Henry’s Fork
The Henry Fork offers 50 miles of highly varied water. The spring creek sections of Harriman Park and the fast water of the Box Canyon are world famous, but guides can show you lesser-known downstream sections that will open your eyes. This river offers the ultimate challenge to sophisticated anglers and also is very productive for inexperienced fly fishers. It can be fished both by wading and floating in a drift boat. The Henry’s Fork is spring fed and its flows are moderated by a reservoir, so it runs clear throughout the season. You can see rising rainbows and walk down to fish them right behind the lodge.

The Madison
The Madison originates in Yellowstone from the confluence of the Gibbon and Firehole Rivers. In the Park, it has the quiet character of a spring creek, and you may be accompanied by bison, elk or swans as you wade for browns and rainbows. Outside the Park, the river flows for more than 40 miles of boisterous nonstop riffles and runs offering great dry fly and nymph fishing, either from a boat or by wading. The Madison fishes best in the heart of summer, when prolific caddis hatches and an abundance of terrestrials like hoppers and ants draw the fish to the surface and to dry flies. It’s a big river in big, magnificent country—the epitome of Big Sky country.

The Yellowstone
One of the last great strongholds of the Yellowstone cutthroat, the native fish of our area of the Rockies. The Yellowstone’s fish, wildlife and scenery are a grand spectacle. All the fish are 16-20? and can often be seen by the dozens in the water around you. They are naive in early season, but wise up as the season goes on. They are eager risers, so a hatch will almost always bring them up in the flat water of the fishable areas of the river. It’s definitely worth a trip through the Park whether or not you are fishing.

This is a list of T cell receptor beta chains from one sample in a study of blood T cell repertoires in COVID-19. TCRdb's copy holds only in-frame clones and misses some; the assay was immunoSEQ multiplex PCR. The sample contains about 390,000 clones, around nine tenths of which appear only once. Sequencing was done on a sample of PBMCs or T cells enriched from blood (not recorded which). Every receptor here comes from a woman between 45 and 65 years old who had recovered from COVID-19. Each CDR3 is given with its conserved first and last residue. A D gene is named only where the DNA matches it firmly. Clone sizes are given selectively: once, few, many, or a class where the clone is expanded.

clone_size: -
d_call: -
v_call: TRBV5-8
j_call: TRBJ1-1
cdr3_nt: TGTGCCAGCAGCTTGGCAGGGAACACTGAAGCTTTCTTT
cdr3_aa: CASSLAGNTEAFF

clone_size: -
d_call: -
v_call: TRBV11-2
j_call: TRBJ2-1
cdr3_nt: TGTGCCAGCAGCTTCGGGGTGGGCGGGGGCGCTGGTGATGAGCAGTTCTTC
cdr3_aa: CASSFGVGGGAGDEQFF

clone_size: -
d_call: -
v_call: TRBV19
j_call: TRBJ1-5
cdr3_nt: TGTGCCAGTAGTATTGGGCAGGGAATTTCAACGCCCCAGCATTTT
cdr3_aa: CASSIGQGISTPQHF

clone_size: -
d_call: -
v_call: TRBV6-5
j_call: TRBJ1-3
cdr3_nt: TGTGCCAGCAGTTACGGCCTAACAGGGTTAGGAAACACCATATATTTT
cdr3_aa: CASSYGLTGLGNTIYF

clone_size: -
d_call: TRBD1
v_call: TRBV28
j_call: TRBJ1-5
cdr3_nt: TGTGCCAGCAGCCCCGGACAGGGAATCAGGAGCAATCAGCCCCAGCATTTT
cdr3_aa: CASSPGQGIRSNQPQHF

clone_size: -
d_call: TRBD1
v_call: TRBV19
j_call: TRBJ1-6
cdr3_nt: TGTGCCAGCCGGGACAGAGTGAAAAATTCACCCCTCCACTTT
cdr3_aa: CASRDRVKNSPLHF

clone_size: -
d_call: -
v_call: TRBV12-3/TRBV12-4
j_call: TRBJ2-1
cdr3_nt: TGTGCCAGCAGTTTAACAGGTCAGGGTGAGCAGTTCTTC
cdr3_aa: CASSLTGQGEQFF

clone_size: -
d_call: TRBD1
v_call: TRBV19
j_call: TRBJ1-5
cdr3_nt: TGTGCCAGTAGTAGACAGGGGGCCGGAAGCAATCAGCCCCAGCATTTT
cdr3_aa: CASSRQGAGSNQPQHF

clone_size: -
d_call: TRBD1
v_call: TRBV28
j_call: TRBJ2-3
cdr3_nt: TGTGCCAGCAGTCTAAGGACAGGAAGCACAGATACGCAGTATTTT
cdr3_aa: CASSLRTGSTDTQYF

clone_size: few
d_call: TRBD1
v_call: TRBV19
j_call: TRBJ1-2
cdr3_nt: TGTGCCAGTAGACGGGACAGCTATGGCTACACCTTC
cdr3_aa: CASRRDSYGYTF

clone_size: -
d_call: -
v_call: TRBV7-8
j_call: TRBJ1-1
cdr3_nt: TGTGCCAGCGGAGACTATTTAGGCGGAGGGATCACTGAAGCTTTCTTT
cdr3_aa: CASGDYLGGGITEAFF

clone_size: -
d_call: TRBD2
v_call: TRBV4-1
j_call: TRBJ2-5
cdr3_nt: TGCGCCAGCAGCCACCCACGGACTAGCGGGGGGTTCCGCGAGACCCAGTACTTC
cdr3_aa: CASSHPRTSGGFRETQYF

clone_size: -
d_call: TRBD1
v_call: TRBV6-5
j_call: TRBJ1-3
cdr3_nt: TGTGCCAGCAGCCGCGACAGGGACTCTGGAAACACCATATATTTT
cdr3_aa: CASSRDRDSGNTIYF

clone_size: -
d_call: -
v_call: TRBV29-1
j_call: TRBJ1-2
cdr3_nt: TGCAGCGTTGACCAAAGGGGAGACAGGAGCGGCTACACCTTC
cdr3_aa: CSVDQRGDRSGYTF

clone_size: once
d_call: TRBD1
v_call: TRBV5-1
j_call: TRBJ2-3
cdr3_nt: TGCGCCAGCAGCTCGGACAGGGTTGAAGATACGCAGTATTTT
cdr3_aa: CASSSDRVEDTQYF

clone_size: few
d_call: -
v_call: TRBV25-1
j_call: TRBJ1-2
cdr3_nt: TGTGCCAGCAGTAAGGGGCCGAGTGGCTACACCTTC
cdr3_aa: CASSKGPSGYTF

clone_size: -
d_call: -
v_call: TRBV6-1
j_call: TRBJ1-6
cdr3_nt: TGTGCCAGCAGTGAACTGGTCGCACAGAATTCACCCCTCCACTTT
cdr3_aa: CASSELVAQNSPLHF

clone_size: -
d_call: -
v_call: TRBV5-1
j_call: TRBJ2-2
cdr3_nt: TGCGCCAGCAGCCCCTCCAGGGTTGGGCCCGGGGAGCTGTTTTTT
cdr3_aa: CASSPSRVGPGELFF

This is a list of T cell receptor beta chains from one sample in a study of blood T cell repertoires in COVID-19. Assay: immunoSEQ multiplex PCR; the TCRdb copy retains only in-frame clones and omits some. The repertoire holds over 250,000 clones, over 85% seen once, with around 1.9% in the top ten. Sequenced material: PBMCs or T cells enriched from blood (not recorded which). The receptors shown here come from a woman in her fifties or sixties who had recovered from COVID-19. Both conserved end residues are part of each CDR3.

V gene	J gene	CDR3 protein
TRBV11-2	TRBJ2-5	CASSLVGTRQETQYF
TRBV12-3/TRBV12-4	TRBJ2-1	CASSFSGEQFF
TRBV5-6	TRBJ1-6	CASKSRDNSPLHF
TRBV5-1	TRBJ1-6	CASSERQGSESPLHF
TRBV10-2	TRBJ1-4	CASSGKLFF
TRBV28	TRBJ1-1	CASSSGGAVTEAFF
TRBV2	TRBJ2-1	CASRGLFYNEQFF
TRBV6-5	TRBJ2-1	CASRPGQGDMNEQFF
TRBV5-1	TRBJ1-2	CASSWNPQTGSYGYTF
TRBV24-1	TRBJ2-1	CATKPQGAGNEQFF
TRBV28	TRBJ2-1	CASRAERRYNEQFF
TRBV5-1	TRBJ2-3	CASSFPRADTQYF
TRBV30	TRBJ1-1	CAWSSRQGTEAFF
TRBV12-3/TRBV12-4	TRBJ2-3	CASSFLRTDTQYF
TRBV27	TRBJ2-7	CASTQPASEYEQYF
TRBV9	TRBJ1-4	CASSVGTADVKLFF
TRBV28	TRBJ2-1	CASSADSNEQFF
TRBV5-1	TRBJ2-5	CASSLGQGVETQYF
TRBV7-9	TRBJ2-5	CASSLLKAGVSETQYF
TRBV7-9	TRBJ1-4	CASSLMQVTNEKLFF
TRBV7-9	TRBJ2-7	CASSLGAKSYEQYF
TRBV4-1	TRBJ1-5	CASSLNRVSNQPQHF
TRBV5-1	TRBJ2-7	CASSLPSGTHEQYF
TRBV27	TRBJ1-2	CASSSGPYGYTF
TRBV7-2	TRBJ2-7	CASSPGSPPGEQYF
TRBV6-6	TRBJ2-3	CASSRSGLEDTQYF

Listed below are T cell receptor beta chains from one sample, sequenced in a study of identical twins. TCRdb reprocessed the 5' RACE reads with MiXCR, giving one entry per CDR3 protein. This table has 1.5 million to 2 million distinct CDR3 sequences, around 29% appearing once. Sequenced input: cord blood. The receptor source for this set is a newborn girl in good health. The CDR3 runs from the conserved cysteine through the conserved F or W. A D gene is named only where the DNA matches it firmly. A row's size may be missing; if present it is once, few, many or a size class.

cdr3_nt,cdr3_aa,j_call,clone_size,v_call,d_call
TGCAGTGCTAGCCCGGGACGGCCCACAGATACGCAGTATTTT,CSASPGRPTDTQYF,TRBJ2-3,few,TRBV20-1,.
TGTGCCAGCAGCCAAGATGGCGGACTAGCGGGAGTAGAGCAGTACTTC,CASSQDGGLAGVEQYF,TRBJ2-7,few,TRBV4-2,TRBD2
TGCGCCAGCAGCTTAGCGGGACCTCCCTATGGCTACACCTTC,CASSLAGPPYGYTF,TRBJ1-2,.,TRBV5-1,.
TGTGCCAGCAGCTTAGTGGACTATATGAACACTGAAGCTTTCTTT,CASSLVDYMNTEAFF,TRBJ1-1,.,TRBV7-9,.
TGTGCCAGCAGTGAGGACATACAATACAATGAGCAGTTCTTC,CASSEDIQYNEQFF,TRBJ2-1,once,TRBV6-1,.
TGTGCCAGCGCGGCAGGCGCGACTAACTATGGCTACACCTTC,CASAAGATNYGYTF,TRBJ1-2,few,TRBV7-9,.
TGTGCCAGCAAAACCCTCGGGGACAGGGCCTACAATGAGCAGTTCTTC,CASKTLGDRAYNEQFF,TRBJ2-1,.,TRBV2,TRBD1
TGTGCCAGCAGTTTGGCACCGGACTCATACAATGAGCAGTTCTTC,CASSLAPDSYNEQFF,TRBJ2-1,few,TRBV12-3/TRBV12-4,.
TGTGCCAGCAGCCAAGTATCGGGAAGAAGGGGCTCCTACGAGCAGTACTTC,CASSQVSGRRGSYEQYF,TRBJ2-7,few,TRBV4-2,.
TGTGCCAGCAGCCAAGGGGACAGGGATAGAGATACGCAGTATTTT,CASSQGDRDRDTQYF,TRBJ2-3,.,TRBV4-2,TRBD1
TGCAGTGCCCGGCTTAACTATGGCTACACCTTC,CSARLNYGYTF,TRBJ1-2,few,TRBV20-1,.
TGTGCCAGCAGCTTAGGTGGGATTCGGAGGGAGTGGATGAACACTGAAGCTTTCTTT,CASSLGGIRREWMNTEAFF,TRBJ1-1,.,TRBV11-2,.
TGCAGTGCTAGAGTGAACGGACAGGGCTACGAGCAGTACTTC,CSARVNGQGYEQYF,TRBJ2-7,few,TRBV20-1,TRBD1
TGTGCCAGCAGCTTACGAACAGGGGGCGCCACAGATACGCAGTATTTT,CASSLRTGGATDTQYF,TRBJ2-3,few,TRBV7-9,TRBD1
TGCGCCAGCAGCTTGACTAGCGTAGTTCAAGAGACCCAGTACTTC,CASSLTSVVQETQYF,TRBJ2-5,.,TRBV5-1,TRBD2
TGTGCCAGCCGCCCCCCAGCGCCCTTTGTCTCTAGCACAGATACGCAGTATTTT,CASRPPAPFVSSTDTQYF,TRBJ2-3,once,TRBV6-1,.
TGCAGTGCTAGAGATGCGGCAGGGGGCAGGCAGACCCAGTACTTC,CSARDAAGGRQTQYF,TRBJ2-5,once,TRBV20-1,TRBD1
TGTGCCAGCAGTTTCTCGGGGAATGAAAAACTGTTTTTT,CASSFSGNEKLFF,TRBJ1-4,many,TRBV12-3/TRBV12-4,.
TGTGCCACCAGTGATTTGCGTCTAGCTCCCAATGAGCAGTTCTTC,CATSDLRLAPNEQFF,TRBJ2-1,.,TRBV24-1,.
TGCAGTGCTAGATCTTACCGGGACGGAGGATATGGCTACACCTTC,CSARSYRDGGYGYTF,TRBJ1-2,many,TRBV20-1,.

The Firehole and Gibbon
These two small to medium-sized rivers in Yellowstone Park are largely spring fed and flow together to form the Madison. Influenced by geysers and hot springs, they fish well with dry flies early and late in the season. You will fish near bison and elk, steam vents and geysers. Wading is easy and short casts are all you need.

Gallatin
This midsize river flows along the road to Bozeman and offers cutthroat in its upper section in Yellowstone Park, rainbows in the middle canyon section and browns in the lower valley section. The Gallatin offers good nontechnical fishing so it’s a great place to wade in and learn.

Slough Creek and the Lamar River
Two cutthroat streams—Slough Creek and the Lamar River—are located in the beautiful north country of the Park, and also offer excellent fishing for rainbows near their confluence.

For those who like to walk to better fishing, Slough’s upper meadows and the Lamar’s tributaries offer a great combination of hiking and fishing. There’s lots of wildlife, too, and many people have reported seeing wolves here.

The South Fork of the Snake
Some guides can take you on day trips to the South Fork, a huge river south of the Lodge that offers prolific and eager cutthroats along with some large browns. August, September and October are the most dependable months. Boats are essential, though some fishing can be done by wading the mid-river riffles and islands.

Hebgen Lake
Hebgen Lake is home of the “gulpers,” rainbows and browns that cruise the surface gobbling mayflies on summer mornings. You can use float tubes and canoes here for a stealthy approach. We like to fish Hebgen with dries until midday, then go to a river for a different experience in the afternoon.

Henry’s Lake
Henry’s Lake is the best and most famous fly fishing lake in Idaho and home to the state record brookie. You can fish for big brookies in the fall and rainbow-cutthroat hybrids up to 6-7 lbs. on sinking lines.